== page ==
Friday, March 8, 2013

The Sharpest Sharpie

Because tomorrow we are all going to visit Seth for the first time as a family, I wanted to bring him something special.  There is a long list of "contraband" items and I have to always go over that list carefully before I bring him gifts.  Food is considered contraband which actually saddens me more than it might other parents.  Seth and I have a ritual cappuccino and danish when I pick him up from school, from a friends house...or lately, when I visit him.  Little routines like that mean a great deal to me and my heart sank when he told me that because the food was so awful at the hospital, to not forget his coffee and danish-and I had to tell him that I could not.
I decided that I would take a big poster board and white t-shirt to the school today at lunch time.  I wanted to have lunch with the kids and I figured that this would be a great thing for Seth.  I want him to know that he is still surrounded by friends.  People still care.  I don't think he will be ostracized because this has happened.   Perhaps in any other school he would be, but not this one.  We have such a remarkable group of kids.  Maybe it's because we live in a small college town.  Maybe it's something in the water.  But the kids here are truly amazing.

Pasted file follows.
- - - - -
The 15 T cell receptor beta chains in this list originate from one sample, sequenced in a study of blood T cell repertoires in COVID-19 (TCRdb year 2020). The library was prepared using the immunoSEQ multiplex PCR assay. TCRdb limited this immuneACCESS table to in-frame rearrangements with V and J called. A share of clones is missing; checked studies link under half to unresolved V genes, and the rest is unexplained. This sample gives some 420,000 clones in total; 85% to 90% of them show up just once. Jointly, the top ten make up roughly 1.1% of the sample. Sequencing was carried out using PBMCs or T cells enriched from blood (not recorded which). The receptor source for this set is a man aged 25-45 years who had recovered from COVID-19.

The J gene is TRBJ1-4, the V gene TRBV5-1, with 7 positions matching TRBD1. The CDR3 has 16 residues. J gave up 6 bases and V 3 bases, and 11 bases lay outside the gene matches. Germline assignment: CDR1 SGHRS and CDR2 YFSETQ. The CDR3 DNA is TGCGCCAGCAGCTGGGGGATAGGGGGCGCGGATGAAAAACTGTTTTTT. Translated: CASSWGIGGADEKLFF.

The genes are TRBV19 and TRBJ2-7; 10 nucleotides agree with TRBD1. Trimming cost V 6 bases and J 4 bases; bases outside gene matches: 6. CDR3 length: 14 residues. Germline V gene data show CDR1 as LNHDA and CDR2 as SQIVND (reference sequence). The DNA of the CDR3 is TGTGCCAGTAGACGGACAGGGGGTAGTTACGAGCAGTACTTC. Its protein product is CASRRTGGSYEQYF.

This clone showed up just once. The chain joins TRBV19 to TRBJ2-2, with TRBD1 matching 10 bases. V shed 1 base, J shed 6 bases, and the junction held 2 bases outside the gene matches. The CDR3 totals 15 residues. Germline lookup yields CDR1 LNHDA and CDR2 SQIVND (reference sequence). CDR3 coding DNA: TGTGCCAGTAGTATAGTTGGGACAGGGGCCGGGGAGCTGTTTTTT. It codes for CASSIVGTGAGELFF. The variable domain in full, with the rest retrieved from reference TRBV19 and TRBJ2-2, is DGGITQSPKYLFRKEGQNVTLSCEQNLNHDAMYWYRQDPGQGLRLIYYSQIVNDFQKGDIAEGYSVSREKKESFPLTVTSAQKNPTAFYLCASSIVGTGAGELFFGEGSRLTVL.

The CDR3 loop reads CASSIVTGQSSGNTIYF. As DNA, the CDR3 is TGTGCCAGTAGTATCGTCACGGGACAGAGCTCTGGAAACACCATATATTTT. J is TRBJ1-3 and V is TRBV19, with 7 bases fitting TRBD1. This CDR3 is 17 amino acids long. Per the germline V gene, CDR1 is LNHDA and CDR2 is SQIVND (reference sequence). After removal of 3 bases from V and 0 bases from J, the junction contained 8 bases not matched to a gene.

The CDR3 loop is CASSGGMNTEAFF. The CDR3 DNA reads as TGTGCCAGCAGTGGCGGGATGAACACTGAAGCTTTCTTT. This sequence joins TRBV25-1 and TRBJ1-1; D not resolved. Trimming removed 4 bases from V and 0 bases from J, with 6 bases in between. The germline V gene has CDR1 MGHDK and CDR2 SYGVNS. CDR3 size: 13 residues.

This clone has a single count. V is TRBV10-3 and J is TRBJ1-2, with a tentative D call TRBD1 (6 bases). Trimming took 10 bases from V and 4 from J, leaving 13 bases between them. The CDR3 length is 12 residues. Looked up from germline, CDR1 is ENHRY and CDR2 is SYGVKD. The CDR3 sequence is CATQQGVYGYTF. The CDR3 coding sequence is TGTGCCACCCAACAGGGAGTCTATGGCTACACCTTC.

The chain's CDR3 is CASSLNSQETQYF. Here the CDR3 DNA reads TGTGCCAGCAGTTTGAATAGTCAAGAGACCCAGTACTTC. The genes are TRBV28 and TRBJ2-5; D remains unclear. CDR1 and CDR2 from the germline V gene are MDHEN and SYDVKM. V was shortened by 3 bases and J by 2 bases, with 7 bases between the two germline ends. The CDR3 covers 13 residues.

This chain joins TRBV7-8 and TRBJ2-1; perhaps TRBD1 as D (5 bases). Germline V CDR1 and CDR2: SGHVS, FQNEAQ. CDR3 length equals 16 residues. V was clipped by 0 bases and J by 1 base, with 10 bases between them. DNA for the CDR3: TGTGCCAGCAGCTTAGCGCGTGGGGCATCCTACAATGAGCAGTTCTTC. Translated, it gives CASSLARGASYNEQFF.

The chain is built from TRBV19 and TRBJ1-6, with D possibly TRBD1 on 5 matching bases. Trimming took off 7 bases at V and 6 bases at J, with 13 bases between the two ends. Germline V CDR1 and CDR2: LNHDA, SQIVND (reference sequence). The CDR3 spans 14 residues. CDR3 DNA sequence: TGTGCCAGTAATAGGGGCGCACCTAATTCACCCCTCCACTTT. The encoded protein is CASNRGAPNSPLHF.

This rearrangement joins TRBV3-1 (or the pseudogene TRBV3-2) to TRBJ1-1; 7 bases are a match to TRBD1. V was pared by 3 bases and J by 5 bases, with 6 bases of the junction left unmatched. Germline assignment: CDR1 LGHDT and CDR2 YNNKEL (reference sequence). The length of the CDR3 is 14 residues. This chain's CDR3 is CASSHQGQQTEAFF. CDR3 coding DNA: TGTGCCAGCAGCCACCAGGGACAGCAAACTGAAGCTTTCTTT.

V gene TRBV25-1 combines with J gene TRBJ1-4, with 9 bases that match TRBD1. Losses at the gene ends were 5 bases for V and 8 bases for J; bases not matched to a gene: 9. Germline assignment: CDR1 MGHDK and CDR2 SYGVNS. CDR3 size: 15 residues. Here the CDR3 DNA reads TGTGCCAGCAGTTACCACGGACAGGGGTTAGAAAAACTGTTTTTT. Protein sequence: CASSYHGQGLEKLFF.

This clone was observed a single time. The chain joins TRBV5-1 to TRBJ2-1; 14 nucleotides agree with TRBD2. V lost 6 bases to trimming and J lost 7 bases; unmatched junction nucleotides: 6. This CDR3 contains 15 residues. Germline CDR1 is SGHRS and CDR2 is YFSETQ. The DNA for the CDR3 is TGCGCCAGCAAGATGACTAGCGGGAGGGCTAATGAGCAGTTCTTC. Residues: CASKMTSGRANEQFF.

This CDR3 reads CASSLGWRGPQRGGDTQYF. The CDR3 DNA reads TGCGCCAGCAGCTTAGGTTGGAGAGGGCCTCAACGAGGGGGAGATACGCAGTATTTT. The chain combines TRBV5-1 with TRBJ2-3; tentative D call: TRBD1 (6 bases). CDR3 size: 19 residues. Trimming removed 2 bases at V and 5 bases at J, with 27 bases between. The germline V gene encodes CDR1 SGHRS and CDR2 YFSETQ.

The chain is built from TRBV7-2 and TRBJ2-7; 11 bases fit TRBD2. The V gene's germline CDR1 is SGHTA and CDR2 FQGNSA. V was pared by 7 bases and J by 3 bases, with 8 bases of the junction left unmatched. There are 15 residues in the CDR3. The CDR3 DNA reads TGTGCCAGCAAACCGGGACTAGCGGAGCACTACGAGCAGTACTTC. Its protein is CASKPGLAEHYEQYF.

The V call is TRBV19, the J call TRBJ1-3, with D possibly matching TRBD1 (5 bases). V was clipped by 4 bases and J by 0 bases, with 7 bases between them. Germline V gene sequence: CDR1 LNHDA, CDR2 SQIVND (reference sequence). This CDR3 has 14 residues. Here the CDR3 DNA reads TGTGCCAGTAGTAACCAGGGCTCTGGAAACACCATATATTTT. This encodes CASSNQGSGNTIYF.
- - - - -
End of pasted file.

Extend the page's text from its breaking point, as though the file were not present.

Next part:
I had no idea that when I walked in with a poster and sharpies that there would be such a rush.  I emailed the guidance counselor but missed his return email, which suggested I bring the poster to his office and let kids sign it there to avoid any big distractions at lunch time.  He definitely knew what he was talking about!
First, Isabella's class rushed me.  Forty or so fifth graders signed the front, before I could even get it ready for the high school and Seth's friends.  One child asked this little boy what had happened to Bella's brother and the boy replied that he had tried to commit suicide.  Sharp intake of breath on my part and then a firm denial...and a suggestion that he avoid listening to rumors. I hope that hearing it from me, Seth's mother, will make the rounds and that rumor will be dispelled. All I wanted was to pass out fill a piece of paper with smiley faces and hearts.  Somehow I thought it would akin to signing a yearbook. Everyone was writing "Get well soon" but, Seth would never understand that. He does not think he is sick. And sick even the right word? Technicolor GET WELLS all over a poster...and me wondering how to explain any of this when I am more confused than all five hundred of these kids.